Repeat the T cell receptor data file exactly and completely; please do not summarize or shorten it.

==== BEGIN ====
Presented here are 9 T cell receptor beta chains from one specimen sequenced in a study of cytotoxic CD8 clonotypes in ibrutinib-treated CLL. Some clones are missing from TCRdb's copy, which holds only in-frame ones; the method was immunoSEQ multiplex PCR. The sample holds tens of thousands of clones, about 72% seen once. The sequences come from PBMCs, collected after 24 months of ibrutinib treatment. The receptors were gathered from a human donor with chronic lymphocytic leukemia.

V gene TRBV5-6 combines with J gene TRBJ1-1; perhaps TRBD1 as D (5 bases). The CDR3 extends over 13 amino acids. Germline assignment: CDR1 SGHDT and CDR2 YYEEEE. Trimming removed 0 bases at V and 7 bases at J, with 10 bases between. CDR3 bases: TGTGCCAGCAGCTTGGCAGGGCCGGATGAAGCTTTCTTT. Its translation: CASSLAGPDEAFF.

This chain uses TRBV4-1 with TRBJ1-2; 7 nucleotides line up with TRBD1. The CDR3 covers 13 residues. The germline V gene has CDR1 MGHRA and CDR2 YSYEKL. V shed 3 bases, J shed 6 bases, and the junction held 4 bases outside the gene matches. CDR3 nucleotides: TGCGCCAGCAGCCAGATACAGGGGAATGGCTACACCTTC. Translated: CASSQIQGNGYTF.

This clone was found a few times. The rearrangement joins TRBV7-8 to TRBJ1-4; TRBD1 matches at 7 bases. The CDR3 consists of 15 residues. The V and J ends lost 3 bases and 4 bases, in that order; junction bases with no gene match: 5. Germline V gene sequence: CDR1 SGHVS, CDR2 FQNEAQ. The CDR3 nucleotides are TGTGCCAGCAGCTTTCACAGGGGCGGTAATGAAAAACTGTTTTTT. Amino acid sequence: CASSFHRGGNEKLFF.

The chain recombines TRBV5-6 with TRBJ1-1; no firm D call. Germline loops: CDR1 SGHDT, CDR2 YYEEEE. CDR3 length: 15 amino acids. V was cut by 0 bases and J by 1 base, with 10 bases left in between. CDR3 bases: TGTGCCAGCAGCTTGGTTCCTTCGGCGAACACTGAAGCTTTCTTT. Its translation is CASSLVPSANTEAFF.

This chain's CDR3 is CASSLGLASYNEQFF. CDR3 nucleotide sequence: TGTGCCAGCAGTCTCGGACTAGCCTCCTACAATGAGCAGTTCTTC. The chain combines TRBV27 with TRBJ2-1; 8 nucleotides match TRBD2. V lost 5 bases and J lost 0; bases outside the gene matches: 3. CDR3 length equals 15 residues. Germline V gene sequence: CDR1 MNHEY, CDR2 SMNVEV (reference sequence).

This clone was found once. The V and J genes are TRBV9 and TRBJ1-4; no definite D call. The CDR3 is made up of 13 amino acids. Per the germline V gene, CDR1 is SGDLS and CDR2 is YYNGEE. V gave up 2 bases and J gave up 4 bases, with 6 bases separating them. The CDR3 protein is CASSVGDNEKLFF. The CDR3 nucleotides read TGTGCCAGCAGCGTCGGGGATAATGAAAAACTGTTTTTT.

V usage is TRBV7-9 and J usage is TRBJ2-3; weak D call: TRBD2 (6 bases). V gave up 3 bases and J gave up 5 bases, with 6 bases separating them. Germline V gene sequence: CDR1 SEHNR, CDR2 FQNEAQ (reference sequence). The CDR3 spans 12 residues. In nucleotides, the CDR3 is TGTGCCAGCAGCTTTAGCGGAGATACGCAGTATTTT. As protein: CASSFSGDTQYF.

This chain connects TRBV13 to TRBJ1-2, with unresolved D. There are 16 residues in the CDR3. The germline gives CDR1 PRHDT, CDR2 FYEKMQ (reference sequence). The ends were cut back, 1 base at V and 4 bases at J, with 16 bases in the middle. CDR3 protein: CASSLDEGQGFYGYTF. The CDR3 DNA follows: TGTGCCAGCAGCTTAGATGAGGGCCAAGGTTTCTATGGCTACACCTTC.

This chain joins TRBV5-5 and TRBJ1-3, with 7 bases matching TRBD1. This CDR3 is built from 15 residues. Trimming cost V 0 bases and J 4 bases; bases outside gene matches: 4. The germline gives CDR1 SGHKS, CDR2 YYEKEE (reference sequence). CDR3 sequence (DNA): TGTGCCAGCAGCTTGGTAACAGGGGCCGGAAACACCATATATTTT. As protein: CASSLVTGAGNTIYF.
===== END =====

Presented here are 9 T cell receptor beta chains from one specimen sequenced in a study of cytotoxic CD8 clonotypes in ibrutinib-treated CLL. Some clones are missing from TCRdb's copy, which holds only in-frame ones; the method was immunoSEQ multiplex PCR. The sample holds tens of thousands of clones, about 72% seen once. The sequences come from PBMCs, collected after 24 months of ibrutinib treatment. The receptors were gathered from a human donor with chronic lymphocytic leukemia.

V gene TRBV5-6 combines with J gene TRBJ1-1; perhaps TRBD1 as D (5 bases). The CDR3 extends over 13 amino acids. Germline assignment: CDR1 SGHDT and CDR2 YYEEEE. Trimming removed 0 bases at V and 7 bases at J, with 10 bases between. CDR3 bases: TGTGCCAGCAGCTTGGCAGGGCCGGATGAAGCTTTCTTT. Its translation: CASSLAGPDEAFF.

This chain uses TRBV4-1 with TRBJ1-2; 7 nucleotides line up with TRBD1. The CDR3 covers 13 residues. The germline V gene has CDR1 MGHRA and CDR2 YSYEKL. V shed 3 bases, J shed 6 bases, and the junction held 4 bases outside the gene matches. CDR3 nucleotides: TGCGCCAGCAGCCAGATACAGGGGAATGGCTACACCTTC. Translated: CASSQIQGNGYTF.

This clone was found a few times. The rearrangement joins TRBV7-8 to TRBJ1-4; TRBD1 matches at 7 bases. The CDR3 consists of 15 residues. The V and J ends lost 3 bases and 4 bases, in that order; junction bases with no gene match: 5. Germline V gene sequence: CDR1 SGHVS, CDR2 FQNEAQ. The CDR3 nucleotides are TGTGCCAGCAGCTTTCACAGGGGCGGTAATGAAAAACTGTTTTTT. Amino acid sequence: CASSFHRGGNEKLFF.

The chain recombines TRBV5-6 with TRBJ1-1; no firm D call. Germline loops: CDR1 SGHDT, CDR2 YYEEEE. CDR3 length: 15 amino acids. V was cut by 0 bases and J by 1 base, with 10 bases left in between. CDR3 bases: TGTGCCAGCAGCTTGGTTCCTTCGGCGAACACTGAAGCTTTCTTT. Its translation is CASSLVPSANTEAFF.

This chain's CDR3 is CASSLGLASYNEQFF. CDR3 nucleotide sequence: TGTGCCAGCAGTCTCGGACTAGCCTCCTACAATGAGCAGTTCTTC. The chain combines TRBV27 with TRBJ2-1; 8 nucleotides match TRBD2. V lost 5 bases and J lost 0; bases outside the gene matches: 3. CDR3 length equals 15 residues. Germline V gene sequence: CDR1 MNHEY, CDR2 SMNVEV (reference sequence).

This clone was found once. The V and J genes are TRBV9 and TRBJ1-4; no definite D call. The CDR3 is made up of 13 amino acids. Per the germline V gene, CDR1 is SGDLS and CDR2 is YYNGEE. V gave up 2 bases and J gave up 4 bases, with 6 bases separating them. The CDR3 protein is CASSVGDNEKLFF. The CDR3 nucleotides read TGTGCCAGCAGCGTCGGGGATAATGAAAAACTGTTTTTT.

V usage is TRBV7-9 and J usage is TRBJ2-3; weak D call: TRBD2 (6 bases). V gave up 3 bases and J gave up 5 bases, with 6 bases separating them. Germline V gene sequence: CDR1 SEHNR, CDR2 FQNEAQ (reference sequence). The CDR3 spans 12 residues. In nucleotides, the CDR3 is TGTGCCAGCAGCTTTAGCGGAGATACGCAGTATTTT. As protein: CASSFSGDTQYF.

This chain connects TRBV13 to TRBJ1-2, with unresolved D. There are 16 residues in the CDR3. The germline gives CDR1 PRHDT, CDR2 FYEKMQ (reference sequence). The ends were cut back, 1 base at V and 4 bases at J, with 16 bases in the middle. CDR3 protein: CASSLDEGQGFYGYTF. The CDR3 DNA follows: TGTGCCAGCAGCTTAGATGAGGGCCAAGGTTTCTATGGCTACACCTTC.

This chain joins TRBV5-5 and TRBJ1-3, with 7 bases matching TRBD1. This CDR3 is built from 15 residues. Trimming cost V 0 bases and J 4 bases; bases outside gene matches: 4. The germline gives CDR1 SGHKS, CDR2 YYEKEE (reference sequence). CDR3 sequence (DNA): TGTGCCAGCAGCTTGGTAACAGGGGCCGGAAACACCATATATTTT. As protein: CASSLVTGAGNTIYF.